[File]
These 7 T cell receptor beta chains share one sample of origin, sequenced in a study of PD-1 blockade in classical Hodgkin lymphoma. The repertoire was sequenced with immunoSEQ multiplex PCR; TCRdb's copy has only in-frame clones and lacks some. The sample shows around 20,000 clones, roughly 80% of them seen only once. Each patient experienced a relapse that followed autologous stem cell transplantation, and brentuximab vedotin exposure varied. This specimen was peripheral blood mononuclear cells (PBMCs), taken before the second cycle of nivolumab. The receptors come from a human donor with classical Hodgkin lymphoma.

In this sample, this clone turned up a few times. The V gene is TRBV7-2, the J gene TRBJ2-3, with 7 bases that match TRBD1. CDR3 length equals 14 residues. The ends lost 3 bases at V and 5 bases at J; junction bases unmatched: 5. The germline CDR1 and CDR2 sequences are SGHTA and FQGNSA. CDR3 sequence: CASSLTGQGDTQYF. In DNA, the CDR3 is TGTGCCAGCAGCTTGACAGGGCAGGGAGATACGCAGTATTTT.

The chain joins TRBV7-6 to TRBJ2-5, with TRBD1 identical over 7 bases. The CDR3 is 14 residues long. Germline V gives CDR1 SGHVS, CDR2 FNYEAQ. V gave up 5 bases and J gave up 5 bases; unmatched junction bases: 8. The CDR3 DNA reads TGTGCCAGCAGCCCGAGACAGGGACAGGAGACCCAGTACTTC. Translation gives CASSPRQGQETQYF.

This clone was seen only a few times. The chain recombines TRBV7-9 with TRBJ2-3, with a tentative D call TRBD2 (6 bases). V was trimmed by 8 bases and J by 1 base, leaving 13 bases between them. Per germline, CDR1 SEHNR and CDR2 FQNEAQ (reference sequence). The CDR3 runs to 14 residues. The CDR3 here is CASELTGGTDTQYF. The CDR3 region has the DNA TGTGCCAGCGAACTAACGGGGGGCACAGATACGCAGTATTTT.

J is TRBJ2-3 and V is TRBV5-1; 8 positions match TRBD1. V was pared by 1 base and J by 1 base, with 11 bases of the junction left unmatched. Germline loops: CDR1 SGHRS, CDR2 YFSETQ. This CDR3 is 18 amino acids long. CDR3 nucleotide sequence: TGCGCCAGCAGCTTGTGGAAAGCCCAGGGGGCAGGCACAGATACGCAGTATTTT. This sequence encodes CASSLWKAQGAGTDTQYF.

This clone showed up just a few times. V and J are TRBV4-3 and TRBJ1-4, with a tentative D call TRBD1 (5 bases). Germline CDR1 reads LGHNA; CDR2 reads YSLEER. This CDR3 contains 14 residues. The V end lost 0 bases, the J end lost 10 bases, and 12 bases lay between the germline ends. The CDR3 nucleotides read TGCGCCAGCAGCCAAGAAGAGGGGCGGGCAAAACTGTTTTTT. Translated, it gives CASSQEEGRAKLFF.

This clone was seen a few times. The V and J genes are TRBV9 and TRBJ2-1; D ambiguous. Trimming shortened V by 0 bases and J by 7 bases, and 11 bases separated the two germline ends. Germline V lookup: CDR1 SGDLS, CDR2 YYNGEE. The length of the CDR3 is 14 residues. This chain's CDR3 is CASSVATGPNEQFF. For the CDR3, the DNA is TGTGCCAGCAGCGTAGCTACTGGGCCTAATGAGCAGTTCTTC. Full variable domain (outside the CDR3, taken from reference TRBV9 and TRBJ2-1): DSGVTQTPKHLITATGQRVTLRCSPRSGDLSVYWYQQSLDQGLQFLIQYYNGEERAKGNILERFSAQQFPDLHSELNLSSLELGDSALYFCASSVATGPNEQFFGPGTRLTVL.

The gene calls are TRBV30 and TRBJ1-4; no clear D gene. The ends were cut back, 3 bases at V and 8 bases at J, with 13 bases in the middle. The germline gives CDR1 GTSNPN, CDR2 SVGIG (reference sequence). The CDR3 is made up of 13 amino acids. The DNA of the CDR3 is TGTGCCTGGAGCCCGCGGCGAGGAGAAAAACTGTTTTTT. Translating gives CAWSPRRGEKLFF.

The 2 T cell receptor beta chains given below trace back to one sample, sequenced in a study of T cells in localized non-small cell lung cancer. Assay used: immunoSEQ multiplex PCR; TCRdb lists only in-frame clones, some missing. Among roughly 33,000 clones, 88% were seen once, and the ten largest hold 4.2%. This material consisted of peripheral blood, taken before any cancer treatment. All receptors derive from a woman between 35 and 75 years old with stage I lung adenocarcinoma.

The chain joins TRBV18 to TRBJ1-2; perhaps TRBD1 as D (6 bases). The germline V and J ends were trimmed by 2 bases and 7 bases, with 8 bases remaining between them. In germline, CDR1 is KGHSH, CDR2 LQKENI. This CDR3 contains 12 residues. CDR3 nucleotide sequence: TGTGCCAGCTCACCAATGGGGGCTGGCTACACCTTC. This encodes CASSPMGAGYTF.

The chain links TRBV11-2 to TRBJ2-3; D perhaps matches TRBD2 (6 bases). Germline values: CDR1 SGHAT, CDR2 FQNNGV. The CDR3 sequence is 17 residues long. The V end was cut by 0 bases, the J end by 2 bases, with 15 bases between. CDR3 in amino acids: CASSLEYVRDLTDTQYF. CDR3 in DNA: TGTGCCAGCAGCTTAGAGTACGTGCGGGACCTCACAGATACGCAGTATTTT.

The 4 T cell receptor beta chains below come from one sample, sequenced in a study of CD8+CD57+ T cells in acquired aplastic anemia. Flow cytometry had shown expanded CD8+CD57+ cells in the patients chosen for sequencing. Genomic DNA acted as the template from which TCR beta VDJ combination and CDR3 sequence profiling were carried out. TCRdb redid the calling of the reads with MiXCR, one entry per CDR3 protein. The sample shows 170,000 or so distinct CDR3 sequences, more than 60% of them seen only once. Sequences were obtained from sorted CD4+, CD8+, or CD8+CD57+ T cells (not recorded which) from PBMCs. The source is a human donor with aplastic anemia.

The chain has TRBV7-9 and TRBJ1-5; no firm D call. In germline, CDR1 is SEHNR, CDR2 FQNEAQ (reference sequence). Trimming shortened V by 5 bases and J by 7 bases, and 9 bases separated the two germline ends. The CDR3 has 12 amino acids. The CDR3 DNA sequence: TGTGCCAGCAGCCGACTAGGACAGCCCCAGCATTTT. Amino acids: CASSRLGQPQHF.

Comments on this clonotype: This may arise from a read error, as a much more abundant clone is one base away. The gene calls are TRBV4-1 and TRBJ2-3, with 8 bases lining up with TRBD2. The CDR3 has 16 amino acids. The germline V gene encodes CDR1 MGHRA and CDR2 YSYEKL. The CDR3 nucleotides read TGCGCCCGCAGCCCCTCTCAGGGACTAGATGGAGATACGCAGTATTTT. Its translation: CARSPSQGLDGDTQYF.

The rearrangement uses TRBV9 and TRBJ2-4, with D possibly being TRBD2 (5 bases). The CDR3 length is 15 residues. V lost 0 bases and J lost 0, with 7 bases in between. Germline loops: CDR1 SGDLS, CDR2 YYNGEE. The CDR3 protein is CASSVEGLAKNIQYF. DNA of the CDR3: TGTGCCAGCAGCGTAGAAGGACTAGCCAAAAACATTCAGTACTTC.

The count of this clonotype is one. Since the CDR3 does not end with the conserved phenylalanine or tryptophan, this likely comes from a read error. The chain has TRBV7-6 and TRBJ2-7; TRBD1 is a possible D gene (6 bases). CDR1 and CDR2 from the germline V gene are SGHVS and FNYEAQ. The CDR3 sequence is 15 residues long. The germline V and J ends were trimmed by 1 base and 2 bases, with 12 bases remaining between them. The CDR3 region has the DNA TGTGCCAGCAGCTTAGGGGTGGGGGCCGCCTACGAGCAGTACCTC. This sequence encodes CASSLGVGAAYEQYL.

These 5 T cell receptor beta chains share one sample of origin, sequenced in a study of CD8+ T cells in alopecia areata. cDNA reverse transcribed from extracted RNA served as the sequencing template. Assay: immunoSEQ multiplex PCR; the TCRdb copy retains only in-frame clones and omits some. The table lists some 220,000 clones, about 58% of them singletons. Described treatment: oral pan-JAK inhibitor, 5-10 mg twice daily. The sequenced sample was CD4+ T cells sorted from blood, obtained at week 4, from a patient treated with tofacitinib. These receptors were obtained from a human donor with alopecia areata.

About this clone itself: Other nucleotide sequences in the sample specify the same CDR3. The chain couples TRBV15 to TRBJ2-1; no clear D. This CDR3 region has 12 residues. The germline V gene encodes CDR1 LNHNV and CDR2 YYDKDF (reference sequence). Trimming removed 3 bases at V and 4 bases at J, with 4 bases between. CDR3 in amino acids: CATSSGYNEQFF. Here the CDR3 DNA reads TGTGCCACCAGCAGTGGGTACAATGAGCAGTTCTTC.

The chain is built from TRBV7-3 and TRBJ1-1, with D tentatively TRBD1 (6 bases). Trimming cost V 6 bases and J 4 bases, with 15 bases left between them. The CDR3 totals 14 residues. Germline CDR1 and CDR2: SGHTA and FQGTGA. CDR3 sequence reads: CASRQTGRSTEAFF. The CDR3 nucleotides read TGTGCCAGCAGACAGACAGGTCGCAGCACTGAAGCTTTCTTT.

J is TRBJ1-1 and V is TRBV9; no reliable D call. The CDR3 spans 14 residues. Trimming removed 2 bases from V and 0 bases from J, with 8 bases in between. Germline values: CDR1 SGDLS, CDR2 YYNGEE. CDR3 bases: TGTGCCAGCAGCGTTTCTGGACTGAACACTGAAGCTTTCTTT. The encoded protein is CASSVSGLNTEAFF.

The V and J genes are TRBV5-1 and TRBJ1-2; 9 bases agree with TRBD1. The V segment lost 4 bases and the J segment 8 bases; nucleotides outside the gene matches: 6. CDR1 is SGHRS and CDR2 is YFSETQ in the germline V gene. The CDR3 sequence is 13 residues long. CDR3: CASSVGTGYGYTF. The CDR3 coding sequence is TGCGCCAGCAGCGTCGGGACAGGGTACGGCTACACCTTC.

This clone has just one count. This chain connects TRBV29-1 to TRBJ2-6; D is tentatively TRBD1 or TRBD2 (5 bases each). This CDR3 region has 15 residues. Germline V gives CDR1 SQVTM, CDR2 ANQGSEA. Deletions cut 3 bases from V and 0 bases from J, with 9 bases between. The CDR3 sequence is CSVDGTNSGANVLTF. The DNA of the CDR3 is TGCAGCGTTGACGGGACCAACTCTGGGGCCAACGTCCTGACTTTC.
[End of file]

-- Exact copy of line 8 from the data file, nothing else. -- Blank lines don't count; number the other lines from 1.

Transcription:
The gene calls are TRBV30 and TRBJ1-4; no clear D gene. The ends were cut back, 3 bases at V and 8 bases at J, with 13 bases in the middle. The germline gives CDR1 GTSNPN, CDR2 SVGIG (reference sequence). The CDR3 is made up of 13 amino acids. The DNA of the CDR3 is TGTGCCTGGAGCCCGCGGCGAGGAGAAAAACTGTTTTTT. Translating gives CAWSPRRGEKLFF.